Open Access

Krüppel-like factor 4: A new potential biomarker of lung cancer

  • Authors:
    • Marie Claude Fadous‑Khalifé
    • Nijez Aloulou
    • Majida Jalbout
    • Joseph Hadchity
    • Georges Aftimos
    • François Paris
    • Elie Hadchity
  • View Affiliations

  • Published online on: April 28, 2016     https://doi.org/10.3892/mco.2016.883
  • Pages: 35-40
  • Copyright: © Fadous‑Khalifé et al. This is an open access article distributed under the terms of Creative Commons Attribution License.

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Abstract

Lung cancer is most prevalent human cancer worldwide. However, no molecular markers are currently available for predicting lung cancer prognosis. Therefore, identifying novel biomarkers may be useful for improving clinical diagnosis and patient stratification. Krüppel‑like factor 4 (KLF4) is a transcription factor with opposing roles in different human cancers. Its overexpression in several cancers is correlated with a poor prognosis. However, the expression and role of KLF4 in lung cancer remains to be elucidated. The aim of this study was to determine the profile of KLF4 expression in different types of lung cancer. The KLF4 protein expression level was tested and evaluated by immunohistochemical analysis in 47 lung tumors and normal tissues, and then correlated with clinical characteristics. A differential expression of KLF4 was observed between normal tissue and each of the lung cancer types. A significant decrease in KLF4 expression was observed in non‑small‑cell lung cancer (NSCLC) compared with that in normal tissue, while significant overexpression was detected in small‑cell lung cancer. Furthermore, a higher rate of expression was observed in stage II, III and IV disease compared with stage I disease in NSCLC tissues. KLF4 expression was not found to be associated with age or gender. Our results suggested that the KLF4 protein level may be a potential biomarker in patients with advanced lung cancer.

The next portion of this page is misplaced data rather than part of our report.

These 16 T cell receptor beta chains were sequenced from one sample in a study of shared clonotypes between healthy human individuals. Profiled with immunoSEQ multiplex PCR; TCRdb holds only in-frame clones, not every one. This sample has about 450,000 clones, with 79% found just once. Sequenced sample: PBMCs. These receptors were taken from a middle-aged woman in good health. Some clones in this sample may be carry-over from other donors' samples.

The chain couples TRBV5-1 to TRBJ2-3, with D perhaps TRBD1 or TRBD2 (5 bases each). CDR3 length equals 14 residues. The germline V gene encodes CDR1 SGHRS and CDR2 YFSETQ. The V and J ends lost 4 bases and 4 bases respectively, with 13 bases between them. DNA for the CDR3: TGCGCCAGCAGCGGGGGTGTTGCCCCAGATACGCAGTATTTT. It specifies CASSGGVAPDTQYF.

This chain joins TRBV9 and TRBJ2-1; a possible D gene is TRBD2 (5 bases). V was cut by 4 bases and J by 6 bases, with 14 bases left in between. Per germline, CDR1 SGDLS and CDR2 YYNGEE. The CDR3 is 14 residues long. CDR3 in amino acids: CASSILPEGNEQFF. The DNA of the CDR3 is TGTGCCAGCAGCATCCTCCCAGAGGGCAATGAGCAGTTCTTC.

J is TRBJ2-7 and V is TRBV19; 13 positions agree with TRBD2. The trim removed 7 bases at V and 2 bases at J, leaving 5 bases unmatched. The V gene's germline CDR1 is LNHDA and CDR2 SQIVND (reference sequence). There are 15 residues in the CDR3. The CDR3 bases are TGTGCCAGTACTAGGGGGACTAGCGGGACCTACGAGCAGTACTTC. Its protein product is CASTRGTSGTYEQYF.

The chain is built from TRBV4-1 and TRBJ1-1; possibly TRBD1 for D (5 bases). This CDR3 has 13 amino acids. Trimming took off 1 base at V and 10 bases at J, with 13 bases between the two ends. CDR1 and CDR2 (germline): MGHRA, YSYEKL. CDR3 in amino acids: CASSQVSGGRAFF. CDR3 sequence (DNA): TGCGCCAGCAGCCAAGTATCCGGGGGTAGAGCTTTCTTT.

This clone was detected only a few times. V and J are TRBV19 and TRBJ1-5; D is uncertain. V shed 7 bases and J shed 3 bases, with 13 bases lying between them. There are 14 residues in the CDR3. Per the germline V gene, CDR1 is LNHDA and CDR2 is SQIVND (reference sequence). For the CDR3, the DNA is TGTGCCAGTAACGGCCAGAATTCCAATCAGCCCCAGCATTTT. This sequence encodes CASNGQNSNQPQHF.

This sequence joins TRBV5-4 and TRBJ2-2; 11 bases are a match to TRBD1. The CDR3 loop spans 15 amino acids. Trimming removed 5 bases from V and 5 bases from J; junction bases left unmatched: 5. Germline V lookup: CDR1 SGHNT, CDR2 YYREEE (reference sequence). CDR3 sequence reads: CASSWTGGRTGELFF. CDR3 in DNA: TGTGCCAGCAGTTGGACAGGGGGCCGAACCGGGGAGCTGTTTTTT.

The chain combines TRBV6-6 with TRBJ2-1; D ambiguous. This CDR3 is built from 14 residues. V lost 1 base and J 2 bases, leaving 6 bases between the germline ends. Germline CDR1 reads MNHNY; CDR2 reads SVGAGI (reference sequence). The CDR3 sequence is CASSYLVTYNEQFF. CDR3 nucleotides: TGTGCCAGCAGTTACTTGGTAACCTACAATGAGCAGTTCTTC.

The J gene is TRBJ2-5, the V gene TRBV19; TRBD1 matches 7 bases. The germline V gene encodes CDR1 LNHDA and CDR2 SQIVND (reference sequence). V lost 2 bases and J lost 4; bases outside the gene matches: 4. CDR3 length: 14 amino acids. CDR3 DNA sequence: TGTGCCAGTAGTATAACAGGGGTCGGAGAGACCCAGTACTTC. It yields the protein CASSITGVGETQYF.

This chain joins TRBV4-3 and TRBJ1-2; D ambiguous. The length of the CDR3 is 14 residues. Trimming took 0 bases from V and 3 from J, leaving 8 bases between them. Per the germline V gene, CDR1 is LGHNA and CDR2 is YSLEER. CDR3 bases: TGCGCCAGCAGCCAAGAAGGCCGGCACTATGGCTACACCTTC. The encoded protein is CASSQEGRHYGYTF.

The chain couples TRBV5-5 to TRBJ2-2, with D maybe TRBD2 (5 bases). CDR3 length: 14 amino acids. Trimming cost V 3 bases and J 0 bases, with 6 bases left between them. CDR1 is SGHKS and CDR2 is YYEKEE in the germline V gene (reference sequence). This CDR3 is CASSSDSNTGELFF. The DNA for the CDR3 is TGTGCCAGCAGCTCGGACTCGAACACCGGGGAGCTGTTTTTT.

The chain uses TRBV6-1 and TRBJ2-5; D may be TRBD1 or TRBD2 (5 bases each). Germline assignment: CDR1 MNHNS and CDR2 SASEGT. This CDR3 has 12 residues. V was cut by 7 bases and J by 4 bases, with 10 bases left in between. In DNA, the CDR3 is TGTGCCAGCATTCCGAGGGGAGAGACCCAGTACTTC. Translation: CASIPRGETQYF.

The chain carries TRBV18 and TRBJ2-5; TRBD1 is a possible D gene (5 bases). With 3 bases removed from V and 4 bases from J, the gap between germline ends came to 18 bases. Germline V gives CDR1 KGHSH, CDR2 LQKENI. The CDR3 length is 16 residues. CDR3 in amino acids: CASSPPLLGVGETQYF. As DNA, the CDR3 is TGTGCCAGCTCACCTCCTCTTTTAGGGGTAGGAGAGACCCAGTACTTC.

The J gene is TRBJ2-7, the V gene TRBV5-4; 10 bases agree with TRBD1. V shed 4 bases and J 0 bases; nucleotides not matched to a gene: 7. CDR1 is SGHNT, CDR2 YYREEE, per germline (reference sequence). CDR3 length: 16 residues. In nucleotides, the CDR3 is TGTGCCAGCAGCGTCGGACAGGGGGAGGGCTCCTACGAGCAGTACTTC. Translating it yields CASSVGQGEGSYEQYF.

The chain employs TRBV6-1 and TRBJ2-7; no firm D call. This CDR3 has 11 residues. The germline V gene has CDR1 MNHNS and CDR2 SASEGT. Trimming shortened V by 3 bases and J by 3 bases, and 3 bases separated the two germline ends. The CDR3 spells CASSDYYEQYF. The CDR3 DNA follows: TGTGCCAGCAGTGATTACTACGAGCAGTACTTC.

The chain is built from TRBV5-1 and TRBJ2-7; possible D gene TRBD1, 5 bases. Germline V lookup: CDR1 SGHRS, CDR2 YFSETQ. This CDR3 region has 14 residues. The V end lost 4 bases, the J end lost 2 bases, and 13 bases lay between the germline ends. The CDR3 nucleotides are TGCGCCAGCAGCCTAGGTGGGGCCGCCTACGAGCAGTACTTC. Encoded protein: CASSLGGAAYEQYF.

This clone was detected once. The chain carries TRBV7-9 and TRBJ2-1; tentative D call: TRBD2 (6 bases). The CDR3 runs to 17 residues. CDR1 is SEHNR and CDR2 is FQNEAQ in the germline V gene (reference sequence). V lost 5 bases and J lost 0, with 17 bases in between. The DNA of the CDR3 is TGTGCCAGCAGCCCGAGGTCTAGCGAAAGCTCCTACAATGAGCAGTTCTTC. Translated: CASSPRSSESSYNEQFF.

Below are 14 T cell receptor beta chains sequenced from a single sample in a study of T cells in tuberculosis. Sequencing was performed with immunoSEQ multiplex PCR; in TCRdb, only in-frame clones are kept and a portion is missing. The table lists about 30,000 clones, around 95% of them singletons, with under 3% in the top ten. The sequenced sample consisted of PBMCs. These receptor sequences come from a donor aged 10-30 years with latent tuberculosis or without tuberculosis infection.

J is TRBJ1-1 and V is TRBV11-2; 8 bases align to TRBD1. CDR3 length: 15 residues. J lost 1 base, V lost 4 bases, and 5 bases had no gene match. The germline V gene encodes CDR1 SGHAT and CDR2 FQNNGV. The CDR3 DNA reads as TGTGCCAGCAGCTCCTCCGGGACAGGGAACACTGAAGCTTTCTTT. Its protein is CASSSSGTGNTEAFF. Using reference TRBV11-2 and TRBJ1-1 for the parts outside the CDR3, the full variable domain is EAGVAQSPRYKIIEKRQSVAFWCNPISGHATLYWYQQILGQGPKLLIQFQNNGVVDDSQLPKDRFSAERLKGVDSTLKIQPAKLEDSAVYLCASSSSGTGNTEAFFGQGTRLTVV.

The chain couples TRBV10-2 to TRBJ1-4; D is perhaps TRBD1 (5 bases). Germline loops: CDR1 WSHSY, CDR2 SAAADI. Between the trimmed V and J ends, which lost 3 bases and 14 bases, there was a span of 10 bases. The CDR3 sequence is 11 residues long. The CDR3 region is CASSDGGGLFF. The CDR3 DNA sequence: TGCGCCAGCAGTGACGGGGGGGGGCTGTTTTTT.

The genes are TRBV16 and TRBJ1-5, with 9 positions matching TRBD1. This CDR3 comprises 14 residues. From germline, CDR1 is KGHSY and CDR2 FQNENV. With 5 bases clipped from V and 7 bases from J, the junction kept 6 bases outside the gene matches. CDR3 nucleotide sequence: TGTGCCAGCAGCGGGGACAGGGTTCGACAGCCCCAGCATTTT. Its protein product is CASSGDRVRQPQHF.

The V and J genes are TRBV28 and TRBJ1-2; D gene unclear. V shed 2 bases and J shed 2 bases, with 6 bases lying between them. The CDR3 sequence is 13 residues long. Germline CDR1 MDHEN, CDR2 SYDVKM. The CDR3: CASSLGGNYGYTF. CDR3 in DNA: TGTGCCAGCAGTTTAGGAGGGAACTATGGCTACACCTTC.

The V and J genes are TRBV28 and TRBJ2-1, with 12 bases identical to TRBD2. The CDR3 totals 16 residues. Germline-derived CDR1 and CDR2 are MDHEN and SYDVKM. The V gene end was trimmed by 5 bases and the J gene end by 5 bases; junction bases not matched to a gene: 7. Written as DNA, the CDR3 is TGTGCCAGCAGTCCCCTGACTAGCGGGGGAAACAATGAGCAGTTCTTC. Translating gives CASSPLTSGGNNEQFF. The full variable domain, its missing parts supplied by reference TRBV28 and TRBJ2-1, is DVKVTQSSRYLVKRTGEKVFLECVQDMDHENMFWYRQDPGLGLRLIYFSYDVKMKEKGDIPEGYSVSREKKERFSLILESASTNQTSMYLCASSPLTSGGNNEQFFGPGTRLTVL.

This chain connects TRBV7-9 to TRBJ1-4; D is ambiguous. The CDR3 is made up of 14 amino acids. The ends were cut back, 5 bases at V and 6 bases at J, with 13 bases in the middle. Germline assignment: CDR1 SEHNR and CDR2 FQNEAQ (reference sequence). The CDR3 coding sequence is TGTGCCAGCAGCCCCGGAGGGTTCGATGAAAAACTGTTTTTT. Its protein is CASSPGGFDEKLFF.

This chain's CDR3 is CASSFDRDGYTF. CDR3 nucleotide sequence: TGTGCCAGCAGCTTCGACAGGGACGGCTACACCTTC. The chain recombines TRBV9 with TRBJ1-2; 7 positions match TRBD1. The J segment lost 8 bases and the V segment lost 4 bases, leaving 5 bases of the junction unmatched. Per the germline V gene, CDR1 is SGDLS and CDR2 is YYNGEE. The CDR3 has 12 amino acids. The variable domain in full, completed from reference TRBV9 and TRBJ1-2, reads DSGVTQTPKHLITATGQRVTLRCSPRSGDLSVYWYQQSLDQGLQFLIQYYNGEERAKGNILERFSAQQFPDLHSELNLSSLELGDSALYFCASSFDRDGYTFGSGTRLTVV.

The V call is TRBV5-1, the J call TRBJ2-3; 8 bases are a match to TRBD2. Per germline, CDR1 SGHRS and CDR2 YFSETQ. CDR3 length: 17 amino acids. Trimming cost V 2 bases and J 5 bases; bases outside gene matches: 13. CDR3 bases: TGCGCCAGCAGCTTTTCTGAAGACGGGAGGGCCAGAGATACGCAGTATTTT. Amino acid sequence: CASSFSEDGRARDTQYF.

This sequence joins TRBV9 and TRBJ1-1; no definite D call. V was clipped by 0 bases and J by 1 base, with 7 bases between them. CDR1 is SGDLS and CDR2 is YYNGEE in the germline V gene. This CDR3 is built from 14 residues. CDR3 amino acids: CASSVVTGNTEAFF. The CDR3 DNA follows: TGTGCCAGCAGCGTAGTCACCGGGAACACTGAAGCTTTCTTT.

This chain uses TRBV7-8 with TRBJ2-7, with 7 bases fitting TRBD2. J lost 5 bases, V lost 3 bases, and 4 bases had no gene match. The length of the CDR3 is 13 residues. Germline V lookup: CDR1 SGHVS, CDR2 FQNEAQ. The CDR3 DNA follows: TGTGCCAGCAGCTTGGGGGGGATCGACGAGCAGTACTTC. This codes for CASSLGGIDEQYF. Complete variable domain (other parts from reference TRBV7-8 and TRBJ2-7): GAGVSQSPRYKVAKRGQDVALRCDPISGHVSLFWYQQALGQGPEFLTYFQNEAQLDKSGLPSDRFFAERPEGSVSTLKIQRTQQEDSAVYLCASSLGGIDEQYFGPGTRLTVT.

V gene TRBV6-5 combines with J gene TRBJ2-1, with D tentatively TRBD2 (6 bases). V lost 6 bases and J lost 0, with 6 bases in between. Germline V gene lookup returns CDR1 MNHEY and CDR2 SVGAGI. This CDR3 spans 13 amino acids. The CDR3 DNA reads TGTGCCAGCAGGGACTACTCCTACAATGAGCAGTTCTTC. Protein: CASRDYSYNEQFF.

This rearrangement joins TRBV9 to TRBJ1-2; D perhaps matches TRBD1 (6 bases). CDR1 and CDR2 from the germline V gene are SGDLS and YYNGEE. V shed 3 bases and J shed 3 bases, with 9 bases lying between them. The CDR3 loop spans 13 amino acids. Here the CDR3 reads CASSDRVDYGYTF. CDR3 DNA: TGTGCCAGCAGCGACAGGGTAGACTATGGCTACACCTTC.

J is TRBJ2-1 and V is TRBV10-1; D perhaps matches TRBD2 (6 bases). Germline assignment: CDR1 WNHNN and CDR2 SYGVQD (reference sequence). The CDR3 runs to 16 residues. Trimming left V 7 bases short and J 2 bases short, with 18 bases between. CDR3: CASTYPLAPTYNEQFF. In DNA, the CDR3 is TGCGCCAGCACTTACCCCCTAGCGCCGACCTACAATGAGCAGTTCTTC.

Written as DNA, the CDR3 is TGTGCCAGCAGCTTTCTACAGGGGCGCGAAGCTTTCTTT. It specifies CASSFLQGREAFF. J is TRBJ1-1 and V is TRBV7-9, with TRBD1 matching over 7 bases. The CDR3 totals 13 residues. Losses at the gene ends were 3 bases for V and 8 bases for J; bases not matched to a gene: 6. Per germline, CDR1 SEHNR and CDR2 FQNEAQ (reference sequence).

Introduction

Lung cancer is the most common malignancy affecting both genders and remains the main cause of cancer-related mortality worldwide (1). Despite advances in diagnosis and treatment of lung cancer, it remains a disease with high morbidity and mortality. Lung cancers are classified according to histological type and this classification has important implications for the clinical management and prognosis of this disease. The two main histological groups are non-small-cell lung cancer (NSCLC) and small-cell lung cancer (SCLC). Approximately 85% of lung tumors are NSCLCs. NSCLC includes three major histological subtypes: Adenocarcinoma, squamous cell carcinoma and large-cell carcinoma (2). Despite the new therapeutic approaches, the overall survival of patients with lung cancer remains low. The 5-year survival for SCLC is lower compared with that of NSCLC (6 vs. 18%, respectively). Therefore, the identification of highly sensitive and specific biomarkers that highlight pathological changes early during the course of the disease, in order to allow timely clinical intervention, is crucial. A better understanding of biomarkers associated with lung cancer may be of clinical value in improving treatment selection and prognostication, and may even set the base for the development of future novel targeted therapies.

Krüppel-like factors (KLFs) are a family of evolutionarily conserved mammalian zinc finger transcription factors, named after their homology with Krüppel, which is a Drosophila melanogaster protein (3). KLFs are involved in a number of important cellular processes, such as growth, development, differentiation, proliferation and apoptosis (46). KLF4 (also referred to as gut-enriched KLF or GKLF) is one of the first KLF family members identified (7,8).